The NCSL Blog

Entries for January 2018

31
SCOTUS Gives Officers Immunity in House Party Arrests

In District of Columbia v. Wesby, the majority of the Supreme Court ruled D.C. police officers had probable cause to arrest individuals for holding a “raucous, late-night party in a house they did not have permission to enter.” 

Continue >

Actions: E-mail | Permalink |
31
Can You Sue for Retaliatory Arrest if Probable Cause Existed?

If probable cause exists to arrest someone, should that arrestee be barred from bringing a First Amendment retaliatory lawsuit?

Continue >

Actions: E-mail | Permalink |
31
Staff Spotlight: Eric Glover Moved from Courtroom to Library

Eric Glover joined the Idaho Legislative Research Library in summer 2016 as Legislative Librarian. His duties include oversight of the library, providing research and reference services, cataloging, collection maintenance, and indexing. 

Continue >

Actions: E-mail | Permalink |
31
Look What's In the New State Legislatures Magazine

Is it getting warm in here? Supporting nearly 9,000 U.S. companies and employing more than 250,000 Americans, the solar energy industry is getting tough for lawmakers to ignore. “The policies we create in the legislature send the signals to the industry on whether to invest in our state or not,” Nevada Assemblyman Chris Brooks says.

Continue >

Category: Magazine
Actions: E-mail | Permalink |
30
Supreme Court to Decide Tribal Fishing Rights Case

In the mid-1800s, Indian tribes in the Pacific Northwest entered into treaties guaranteeing them a right to off-reservation fishing. In Washington v. United States the Supreme Court will decide whether the “fishing clause” guarantees “that the number of fish would always be sufficient to provide a ‘moderate living’ to the tribes.”

Continue >

Actions: E-mail | Permalink |
26
Human Trafficking: See Something, Say Something

The covert nature of trafficking crimes means the public is often unaware that they can occur close to home, at their neighborhood store, and that businesses in their neighborhood may benefit from, or be used as conduits for, sex and labor trafficking. But there are plenty of  examples that showcase the power of public awareness is battling human trafficking.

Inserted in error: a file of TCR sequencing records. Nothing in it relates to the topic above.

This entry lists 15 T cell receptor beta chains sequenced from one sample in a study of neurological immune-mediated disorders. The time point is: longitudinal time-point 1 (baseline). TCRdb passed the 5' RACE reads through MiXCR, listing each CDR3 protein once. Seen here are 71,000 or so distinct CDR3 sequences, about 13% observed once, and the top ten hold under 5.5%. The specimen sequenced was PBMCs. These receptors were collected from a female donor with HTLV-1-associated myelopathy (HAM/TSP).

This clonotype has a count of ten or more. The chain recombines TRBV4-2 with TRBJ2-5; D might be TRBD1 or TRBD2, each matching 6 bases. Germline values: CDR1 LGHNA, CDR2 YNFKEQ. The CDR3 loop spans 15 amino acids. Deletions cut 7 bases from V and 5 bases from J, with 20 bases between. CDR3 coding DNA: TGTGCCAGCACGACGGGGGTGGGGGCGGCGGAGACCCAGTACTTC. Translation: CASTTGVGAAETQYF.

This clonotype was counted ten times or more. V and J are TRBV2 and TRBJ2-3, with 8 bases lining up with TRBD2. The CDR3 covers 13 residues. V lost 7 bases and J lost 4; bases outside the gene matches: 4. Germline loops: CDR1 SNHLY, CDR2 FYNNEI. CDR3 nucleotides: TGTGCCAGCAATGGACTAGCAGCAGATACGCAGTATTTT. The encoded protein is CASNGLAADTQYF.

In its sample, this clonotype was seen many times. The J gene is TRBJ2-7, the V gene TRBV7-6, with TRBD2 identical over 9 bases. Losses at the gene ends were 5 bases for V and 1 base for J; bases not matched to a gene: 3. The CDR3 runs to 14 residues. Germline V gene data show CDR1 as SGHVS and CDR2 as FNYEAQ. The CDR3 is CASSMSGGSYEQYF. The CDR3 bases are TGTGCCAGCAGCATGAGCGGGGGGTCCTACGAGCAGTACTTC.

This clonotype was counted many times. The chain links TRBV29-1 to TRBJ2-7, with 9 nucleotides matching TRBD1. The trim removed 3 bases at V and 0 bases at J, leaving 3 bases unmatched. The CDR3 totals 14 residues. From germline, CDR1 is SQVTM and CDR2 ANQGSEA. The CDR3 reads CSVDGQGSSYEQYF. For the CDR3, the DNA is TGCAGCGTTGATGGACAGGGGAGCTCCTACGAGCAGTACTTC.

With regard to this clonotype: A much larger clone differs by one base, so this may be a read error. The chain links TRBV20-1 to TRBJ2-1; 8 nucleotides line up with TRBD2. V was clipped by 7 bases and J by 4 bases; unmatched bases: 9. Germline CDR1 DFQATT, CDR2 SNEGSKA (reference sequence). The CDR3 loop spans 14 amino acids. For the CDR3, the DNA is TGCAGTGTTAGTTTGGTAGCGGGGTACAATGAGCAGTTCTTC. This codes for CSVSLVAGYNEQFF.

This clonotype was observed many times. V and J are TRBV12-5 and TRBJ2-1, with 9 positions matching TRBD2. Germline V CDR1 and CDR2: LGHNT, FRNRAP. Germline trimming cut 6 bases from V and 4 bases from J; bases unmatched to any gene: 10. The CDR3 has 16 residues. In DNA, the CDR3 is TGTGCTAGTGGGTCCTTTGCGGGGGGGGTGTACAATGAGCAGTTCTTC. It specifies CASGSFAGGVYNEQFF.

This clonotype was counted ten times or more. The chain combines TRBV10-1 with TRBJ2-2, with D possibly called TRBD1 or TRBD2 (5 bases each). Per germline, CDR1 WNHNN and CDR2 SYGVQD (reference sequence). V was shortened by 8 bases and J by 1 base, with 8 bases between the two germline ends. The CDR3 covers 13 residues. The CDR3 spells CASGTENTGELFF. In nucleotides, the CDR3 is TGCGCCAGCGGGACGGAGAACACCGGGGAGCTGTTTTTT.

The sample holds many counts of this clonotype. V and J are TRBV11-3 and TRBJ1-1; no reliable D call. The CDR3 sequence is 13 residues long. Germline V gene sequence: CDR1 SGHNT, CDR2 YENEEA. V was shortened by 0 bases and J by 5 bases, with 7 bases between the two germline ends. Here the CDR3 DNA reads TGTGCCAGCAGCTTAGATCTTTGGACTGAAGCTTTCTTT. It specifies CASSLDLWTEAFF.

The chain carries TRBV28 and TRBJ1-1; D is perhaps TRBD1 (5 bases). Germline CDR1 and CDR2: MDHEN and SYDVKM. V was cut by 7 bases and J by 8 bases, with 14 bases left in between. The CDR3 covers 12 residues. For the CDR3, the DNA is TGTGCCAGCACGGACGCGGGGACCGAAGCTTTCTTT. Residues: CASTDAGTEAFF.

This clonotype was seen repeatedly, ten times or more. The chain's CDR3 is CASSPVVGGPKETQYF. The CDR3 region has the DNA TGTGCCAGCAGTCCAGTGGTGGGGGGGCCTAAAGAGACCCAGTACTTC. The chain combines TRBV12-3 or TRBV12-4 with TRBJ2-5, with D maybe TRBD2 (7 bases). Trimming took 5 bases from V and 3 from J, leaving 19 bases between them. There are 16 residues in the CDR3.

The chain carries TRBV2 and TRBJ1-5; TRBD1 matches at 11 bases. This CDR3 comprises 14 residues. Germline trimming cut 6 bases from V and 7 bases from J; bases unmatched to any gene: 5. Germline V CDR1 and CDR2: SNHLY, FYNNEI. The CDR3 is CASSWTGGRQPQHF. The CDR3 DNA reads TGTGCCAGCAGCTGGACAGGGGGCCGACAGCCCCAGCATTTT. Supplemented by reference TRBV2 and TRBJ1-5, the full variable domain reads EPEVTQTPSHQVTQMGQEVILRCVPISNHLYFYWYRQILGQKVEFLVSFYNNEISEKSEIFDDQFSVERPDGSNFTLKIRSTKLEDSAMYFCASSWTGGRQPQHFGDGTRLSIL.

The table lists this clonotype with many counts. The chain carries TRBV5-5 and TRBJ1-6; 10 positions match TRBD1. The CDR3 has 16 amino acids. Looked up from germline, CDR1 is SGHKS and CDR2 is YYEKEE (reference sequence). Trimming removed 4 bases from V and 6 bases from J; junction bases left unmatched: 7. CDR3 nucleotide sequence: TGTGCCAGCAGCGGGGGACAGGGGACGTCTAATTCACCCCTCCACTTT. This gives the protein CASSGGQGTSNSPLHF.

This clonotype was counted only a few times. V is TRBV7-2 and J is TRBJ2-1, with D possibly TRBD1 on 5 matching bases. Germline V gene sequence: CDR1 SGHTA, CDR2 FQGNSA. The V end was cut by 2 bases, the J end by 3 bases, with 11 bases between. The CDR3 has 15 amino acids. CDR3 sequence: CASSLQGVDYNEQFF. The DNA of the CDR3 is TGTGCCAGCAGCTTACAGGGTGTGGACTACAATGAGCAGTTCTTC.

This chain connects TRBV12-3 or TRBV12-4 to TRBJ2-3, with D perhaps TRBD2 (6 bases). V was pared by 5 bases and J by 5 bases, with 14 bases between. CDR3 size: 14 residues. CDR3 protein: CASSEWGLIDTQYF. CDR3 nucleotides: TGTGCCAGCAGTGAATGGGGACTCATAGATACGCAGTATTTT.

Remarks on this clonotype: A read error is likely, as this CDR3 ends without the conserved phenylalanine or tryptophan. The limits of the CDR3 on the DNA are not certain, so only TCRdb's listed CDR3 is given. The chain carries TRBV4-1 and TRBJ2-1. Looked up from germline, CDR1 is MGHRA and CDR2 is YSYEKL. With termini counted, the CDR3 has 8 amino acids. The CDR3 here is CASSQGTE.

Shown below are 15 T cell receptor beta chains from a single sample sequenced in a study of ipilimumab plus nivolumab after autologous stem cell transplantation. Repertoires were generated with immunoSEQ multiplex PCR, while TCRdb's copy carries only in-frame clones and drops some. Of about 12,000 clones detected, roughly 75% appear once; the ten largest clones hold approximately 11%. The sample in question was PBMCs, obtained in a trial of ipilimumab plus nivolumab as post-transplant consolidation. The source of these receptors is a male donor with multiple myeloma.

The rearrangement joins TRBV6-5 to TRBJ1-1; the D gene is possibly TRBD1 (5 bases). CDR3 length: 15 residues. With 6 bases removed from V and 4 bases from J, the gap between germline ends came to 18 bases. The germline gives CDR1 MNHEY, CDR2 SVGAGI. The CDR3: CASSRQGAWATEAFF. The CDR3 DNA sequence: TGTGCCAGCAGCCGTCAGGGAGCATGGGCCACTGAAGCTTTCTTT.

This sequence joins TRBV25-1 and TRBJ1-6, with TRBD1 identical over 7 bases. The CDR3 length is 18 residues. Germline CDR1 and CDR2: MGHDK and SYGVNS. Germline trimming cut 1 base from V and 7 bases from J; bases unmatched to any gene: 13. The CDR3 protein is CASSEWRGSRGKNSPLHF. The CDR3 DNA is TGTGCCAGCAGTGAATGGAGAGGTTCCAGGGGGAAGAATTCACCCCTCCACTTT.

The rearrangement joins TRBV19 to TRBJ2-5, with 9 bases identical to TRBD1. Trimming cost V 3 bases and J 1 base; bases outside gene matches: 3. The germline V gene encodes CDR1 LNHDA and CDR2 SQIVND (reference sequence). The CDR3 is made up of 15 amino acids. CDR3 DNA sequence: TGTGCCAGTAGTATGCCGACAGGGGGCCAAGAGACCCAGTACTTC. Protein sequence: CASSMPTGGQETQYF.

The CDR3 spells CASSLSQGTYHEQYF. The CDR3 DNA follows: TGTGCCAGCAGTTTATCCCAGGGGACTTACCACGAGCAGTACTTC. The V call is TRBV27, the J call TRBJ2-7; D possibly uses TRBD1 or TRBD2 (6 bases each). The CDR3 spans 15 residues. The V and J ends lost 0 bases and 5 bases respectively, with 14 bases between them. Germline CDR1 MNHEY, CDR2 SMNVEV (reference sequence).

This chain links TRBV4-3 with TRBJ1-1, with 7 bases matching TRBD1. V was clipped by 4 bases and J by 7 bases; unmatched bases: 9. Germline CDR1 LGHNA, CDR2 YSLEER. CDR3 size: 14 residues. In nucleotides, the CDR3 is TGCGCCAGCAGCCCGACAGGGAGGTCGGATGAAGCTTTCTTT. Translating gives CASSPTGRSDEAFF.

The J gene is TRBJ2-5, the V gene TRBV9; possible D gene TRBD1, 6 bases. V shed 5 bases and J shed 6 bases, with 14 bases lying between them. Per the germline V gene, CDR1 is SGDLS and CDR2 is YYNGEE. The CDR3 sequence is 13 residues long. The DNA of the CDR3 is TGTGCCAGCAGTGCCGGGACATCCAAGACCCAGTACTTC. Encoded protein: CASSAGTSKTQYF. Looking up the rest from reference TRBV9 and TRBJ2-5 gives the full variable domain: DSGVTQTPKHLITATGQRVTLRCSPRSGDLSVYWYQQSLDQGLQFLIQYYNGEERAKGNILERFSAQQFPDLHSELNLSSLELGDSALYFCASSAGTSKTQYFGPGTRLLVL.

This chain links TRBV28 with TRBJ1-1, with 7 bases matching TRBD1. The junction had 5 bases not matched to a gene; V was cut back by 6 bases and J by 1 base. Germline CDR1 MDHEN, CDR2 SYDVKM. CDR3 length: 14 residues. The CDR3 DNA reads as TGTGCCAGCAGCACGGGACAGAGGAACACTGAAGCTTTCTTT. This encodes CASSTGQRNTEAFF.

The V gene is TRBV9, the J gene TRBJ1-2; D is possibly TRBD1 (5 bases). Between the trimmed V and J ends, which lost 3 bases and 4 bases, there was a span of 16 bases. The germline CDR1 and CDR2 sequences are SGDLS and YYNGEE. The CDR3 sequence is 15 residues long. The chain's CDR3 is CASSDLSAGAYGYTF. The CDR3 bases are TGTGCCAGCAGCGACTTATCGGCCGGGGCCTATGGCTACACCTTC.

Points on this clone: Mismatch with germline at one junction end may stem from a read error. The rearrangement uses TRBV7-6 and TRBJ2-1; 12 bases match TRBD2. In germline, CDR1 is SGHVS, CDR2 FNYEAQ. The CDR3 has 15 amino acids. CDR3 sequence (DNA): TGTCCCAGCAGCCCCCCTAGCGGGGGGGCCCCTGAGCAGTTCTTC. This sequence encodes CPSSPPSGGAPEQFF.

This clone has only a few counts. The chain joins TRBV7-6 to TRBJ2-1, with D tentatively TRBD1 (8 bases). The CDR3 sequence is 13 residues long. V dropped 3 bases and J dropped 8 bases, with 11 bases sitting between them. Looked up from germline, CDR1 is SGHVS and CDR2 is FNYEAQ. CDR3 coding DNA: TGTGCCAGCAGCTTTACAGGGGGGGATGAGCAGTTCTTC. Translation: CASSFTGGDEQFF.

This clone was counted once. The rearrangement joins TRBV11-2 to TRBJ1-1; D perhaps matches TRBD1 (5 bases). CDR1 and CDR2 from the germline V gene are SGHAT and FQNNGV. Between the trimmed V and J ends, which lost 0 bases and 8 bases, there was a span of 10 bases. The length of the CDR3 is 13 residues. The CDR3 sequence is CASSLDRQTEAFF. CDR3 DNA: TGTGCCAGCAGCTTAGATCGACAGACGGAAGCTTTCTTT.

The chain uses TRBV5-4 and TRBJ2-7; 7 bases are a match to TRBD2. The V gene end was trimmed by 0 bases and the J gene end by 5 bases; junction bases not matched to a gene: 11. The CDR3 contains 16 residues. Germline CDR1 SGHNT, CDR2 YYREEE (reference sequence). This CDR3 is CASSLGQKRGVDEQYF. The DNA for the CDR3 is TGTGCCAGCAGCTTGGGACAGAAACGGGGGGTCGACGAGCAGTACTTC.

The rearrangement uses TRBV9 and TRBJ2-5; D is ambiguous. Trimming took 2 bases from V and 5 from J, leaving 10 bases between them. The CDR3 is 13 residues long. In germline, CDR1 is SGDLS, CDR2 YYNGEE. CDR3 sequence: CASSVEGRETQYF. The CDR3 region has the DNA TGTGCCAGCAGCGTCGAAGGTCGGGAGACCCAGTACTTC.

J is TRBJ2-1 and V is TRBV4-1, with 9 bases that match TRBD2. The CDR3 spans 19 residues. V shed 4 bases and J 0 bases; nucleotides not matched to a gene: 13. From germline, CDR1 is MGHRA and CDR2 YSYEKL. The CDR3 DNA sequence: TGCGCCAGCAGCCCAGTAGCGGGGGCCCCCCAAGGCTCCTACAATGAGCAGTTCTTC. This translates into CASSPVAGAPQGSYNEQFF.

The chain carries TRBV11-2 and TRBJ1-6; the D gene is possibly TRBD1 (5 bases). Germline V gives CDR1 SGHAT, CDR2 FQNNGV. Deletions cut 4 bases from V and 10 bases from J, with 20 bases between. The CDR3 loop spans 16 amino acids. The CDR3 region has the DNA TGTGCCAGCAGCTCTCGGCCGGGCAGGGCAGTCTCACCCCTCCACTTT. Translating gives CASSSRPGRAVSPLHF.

Continue >

Actions: E-mail | Permalink |
25
Jan. 29 Webinar: 2017 Election Administration Legislation Review

Now that 2017 is done and dusted, it’s time to take a comprehensive look back at last year’s election administration legislation.

Continue >

Category: Elections
Actions: E-mail | Permalink |
25
Staff Spotlight: Theresa Holst, Manager of Visitor Services, Colorado Legislative Council

Theresa began her career in state government working as a staffer in the Colorado House of Representatives in 2005.

Continue >

Actions: E-mail | Permalink |
25
Court-Drawn Texas Redistricting Plan Goes to the Supreme Court (Again)

What if a district court adopts a redistricting plan and the state legislature later codifies that plan? May the same district court later rule the redistricting plan is unlawful and/or unconstitutional? That is what the Supreme Court will decide in Abbott v. Perez.

Continue >

Actions: E-mail | Permalink |
24
SCOTUS Extensively Cites SLLC Amicus Brief in Statute of Limitations Case

Artis is a simple case. But it took the U.S. Supreme Court almost 40 pages and more emotion than one might expect to complete its opinion.

Continue >

Actions: E-mail | Permalink |
Page 1 of 4First   Previous   [1]  2  3  4  Next   Last   

Subscribe to the NCSL Blog

Click on the RSS feed at left to add the NCSL Blog to your favorite RSS reader. 

About the NCSL Blog

This blog offers updates on the National Conference of State Legislatures' research and training, the latest on federalism and the state legislative institution, and posts about state legislators and legislative staff. The blog is edited by NCSL staff and written primarily by NCSL's experts on public policy and the state legislative institution.